It is important to keep it in check. Some people are so bad that they can't get out of bed or leave their house without extreme discomfort. Granted, I have never been that bad, but OCD could easily be a debilitating condition. It's tragic how much people misunderstand mental issues. If somebody was physically unable to leave their house, everybody would be understanding. If somebody is too obsessive-compulsive to leave their house, people will think of them as dangerous or "crazy". People also wouldn't make fun of a person in a wheelchair, but will make fun of somebody who is considered retarded. And that's just wrong.

2 people like this

Share this post


Link to post
Share on other sites

Wow you all have really enlightened me on this issue. I didn't realize thoughts could be that intense with OCD. I usually can get rid of something like that by deep breaths and focusing, but now you're really putting it into perspective for me.

 

Jasmine, why the word the? Or do you not know? I'm curious to know more about this.

 

Dave, it sounds terrible to have thoughts like that, especially without knowing the people you talk about, and especially since it interrupts your working. Hopefully things will improve for you!

 

Steadfast, how did you get your OCD in check? Was it meds?

2 people like this

Share this post


Link to post
Share on other sites

There are varying degrees of it. From what I have read, anyway. Most people will experience a trait of it during some point in their lives, but then there is even OCP. Then, progressively varying degrees of OCD. It's not fun to experience, but it is fascinating to learn about. I feel fortunate that I, so far, have been able to keep it under control... most of the time. The one big experience I had was the ONE time I actually called my mom from work to ask her to go check my stove for me, because even with the counting, I couldn't convince myself that everything was ok. She traveled across town for me. I was prepared to go home, taking a cut in pay for that week, to check. She knew that, so she agreed.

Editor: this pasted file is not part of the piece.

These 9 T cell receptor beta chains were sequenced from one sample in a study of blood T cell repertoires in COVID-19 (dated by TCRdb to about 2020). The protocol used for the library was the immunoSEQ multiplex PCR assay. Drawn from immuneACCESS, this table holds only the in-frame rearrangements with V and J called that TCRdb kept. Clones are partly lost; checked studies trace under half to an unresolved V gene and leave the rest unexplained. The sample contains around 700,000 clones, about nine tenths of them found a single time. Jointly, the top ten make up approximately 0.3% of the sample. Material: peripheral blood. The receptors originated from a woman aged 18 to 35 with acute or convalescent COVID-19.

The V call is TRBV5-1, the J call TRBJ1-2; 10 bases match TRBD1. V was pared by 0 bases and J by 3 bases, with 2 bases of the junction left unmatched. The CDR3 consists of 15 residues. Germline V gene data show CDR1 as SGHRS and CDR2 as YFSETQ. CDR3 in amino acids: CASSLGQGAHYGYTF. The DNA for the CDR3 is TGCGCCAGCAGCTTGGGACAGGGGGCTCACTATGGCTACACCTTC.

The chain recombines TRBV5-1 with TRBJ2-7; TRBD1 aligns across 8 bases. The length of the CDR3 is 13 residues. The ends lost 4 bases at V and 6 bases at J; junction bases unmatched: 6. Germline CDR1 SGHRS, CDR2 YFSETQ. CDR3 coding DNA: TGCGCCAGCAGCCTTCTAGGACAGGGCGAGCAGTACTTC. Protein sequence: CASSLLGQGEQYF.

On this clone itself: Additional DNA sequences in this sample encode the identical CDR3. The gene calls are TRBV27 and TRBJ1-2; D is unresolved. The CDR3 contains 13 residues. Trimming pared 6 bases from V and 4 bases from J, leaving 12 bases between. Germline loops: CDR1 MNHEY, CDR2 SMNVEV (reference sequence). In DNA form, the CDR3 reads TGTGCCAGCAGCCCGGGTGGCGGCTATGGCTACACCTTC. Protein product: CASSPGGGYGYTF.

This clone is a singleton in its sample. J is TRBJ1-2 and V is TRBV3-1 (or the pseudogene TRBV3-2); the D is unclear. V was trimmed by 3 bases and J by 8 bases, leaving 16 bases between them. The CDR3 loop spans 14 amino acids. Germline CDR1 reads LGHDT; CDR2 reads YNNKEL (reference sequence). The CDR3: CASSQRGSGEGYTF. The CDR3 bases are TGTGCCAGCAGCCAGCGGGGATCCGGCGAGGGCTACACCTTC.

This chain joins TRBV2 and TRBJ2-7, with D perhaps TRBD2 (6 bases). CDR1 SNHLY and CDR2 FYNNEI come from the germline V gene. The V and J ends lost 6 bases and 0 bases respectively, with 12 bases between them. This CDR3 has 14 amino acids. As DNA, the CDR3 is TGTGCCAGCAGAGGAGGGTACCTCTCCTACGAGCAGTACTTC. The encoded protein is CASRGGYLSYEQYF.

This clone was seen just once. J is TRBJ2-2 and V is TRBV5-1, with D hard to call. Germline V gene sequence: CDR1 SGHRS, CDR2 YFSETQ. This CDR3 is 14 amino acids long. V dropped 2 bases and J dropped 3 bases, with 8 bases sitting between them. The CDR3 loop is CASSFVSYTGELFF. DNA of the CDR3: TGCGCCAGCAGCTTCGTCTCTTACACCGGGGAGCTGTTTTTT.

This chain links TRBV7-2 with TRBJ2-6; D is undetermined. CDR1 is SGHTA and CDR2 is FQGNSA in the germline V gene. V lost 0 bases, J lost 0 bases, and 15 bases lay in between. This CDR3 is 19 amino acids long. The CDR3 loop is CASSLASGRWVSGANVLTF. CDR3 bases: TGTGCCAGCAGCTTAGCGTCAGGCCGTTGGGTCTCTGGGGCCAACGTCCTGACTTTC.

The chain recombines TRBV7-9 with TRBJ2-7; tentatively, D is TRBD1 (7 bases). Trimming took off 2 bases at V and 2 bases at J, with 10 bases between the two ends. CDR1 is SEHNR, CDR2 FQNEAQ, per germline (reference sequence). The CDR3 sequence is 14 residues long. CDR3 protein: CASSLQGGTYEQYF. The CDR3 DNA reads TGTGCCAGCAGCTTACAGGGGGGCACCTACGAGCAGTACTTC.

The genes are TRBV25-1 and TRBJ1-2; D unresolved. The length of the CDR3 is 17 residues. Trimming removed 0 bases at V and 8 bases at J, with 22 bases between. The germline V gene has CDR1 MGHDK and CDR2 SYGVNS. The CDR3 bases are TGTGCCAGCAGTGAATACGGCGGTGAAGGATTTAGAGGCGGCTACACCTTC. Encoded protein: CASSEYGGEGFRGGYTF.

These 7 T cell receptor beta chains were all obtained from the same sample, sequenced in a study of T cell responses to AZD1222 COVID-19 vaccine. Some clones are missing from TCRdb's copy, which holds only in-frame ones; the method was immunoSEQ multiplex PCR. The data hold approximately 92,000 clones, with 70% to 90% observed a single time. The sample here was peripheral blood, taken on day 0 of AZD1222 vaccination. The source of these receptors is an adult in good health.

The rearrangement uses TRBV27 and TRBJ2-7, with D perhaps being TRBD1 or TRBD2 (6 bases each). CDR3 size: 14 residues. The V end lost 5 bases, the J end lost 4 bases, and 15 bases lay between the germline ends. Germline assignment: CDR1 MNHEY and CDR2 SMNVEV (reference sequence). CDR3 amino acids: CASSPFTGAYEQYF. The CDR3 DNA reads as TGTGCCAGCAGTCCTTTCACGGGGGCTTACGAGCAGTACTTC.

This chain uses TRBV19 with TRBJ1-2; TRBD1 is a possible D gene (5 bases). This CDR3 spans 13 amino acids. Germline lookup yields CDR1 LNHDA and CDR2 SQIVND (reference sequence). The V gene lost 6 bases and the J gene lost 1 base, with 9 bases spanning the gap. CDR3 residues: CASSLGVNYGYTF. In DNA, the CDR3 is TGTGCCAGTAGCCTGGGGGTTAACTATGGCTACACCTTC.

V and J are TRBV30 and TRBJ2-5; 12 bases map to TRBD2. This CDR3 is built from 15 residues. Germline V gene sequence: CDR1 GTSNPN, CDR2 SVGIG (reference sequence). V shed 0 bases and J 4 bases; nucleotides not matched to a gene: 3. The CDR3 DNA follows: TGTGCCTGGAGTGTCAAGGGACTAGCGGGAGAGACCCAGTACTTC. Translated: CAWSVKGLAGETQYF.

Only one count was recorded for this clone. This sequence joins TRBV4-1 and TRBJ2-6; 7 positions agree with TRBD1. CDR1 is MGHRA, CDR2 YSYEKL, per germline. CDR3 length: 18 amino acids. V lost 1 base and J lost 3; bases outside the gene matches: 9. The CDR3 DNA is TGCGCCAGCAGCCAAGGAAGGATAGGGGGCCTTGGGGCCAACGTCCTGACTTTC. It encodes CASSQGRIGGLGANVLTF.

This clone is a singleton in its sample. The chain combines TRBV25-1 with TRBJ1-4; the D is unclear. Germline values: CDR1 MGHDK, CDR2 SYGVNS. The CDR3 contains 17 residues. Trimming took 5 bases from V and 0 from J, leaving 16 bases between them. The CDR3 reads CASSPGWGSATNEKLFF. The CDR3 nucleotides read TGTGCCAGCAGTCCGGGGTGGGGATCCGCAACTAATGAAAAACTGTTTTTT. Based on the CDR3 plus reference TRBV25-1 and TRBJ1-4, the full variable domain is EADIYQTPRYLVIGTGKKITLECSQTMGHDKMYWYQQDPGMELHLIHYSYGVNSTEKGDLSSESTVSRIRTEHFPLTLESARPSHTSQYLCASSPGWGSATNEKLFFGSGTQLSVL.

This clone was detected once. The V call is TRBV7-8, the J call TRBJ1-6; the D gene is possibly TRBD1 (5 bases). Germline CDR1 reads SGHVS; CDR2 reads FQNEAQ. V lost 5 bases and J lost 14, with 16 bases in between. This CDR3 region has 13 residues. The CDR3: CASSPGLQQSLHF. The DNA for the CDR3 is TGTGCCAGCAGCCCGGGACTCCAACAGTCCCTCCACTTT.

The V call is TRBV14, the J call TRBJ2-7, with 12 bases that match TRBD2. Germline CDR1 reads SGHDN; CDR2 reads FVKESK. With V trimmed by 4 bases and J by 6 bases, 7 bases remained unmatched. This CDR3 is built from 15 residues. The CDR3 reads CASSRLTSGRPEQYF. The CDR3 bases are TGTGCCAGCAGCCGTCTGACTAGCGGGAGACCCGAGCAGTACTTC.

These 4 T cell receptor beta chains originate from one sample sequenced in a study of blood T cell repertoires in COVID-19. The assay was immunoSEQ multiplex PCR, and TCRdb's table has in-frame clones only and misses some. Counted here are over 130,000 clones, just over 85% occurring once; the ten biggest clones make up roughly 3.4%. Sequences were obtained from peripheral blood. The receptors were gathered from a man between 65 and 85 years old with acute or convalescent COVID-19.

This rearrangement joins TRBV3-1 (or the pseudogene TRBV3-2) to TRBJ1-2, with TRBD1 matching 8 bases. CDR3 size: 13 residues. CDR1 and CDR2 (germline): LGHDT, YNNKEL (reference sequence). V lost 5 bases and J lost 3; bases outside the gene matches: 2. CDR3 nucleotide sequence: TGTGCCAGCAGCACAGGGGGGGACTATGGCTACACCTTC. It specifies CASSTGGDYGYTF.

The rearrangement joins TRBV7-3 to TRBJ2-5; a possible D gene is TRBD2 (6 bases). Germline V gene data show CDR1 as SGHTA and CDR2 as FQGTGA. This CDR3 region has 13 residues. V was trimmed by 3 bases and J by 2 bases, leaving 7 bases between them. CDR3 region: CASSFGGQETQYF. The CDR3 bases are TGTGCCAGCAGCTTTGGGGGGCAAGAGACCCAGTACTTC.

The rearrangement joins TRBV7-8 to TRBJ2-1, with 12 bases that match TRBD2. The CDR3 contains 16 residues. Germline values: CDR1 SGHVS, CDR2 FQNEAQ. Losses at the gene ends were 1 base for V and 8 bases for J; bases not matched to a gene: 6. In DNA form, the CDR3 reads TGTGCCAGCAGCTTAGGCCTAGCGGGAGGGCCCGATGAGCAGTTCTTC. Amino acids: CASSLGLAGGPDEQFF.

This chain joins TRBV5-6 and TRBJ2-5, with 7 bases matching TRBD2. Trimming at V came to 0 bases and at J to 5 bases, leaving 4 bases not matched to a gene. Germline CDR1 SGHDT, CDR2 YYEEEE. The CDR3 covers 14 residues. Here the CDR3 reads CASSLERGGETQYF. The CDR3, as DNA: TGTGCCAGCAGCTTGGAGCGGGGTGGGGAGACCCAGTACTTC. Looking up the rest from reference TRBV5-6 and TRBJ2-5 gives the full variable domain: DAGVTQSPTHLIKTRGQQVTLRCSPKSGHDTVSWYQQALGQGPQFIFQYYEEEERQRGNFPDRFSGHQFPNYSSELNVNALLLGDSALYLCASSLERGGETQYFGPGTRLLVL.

Share this post


Link to post
Share on other sites

Steadfast, how did you get your OCD in check? Was it meds?

 

For me, at least, my compulsive tendencies got way worse when I was dealing with particularly stressful and sad things in my life. So by working on the underlying cause of the sadness and stress, I was able to better deal with the compulsions. That, and plain ol' forcing myself to resit giving in to the compulsions. In my experience, each time I gave into a compulsion, it would make the urge to check again even worse. I don't let myself check anything more than twice, now. It's too easy for just once, to become just twice, which becomes just three times, etc, etc.

1 person likes this

Share this post


Link to post
Share on other sites

Jasmine, why the word the? Or do you not know? I'm curious to know more about this.[/font][/size]

I'm not sure. I could just sit here or be half asleep and a word any word would just over take my mind and if I can't think of something else or stop it I just feel like screaming and or crying. I find that if I just write the word or phrase it helps a little.

Share this post


Link to post
Share on other sites

Yeah sure. I am the king when it comes to OCD. So when both partners have it they can understand each other 100%. Not everyone understands it. Even in my own family. They think it is all in the mind and can easily be dealt with. It is not something you can simply "knock off". 

2 people like this

Share this post


Link to post
Share on other sites

A good description (granted it is dealing with it as it relates to kids) is here: http://www.ocdeducationstation.org/recognizing-ocd-at-school/how-ocd-affects-studies-and-grades

 

Stolen shamelessly from this site is another good representation, similar in nature to the one I posted above (it deals with a kid in grade school).

 

 


Uh-oh. What if I forgot my homework for the next class?  I think it’s in my book bag.  But I don’t know for sure.  I thought it was in my book bag, but it might not be.  I think I checked last night, but maybe I moved it.  If it’s not there, I’ll get in trouble and nobody will understand that I forgot it.  They might think I did that on purpose.  I did the work, but I didn’t pack it in the bag.  Wait...maybe I didn’t actually DO my homework.  What if I forgot to do it last night?  Oh, no.  Now I really WILL be in trouble.  I might not have done it.  Only bad students don’t do their homework.  I must be bad.  I can’t look in my book bag to see if my homework is there because the bag is in my locker.  Did I forget my homework?  What if I did forget it...now I’m in trouble.  I’m going to get punished.  I wish I had done my homework.  If I could only check and see if maybe it really IS in my book bag.  Ooooh.  But what if my book bag isn’t in my locker?  Did I forget my book bag?  No, I think I brought it.  But what if I didn’t?†and so on.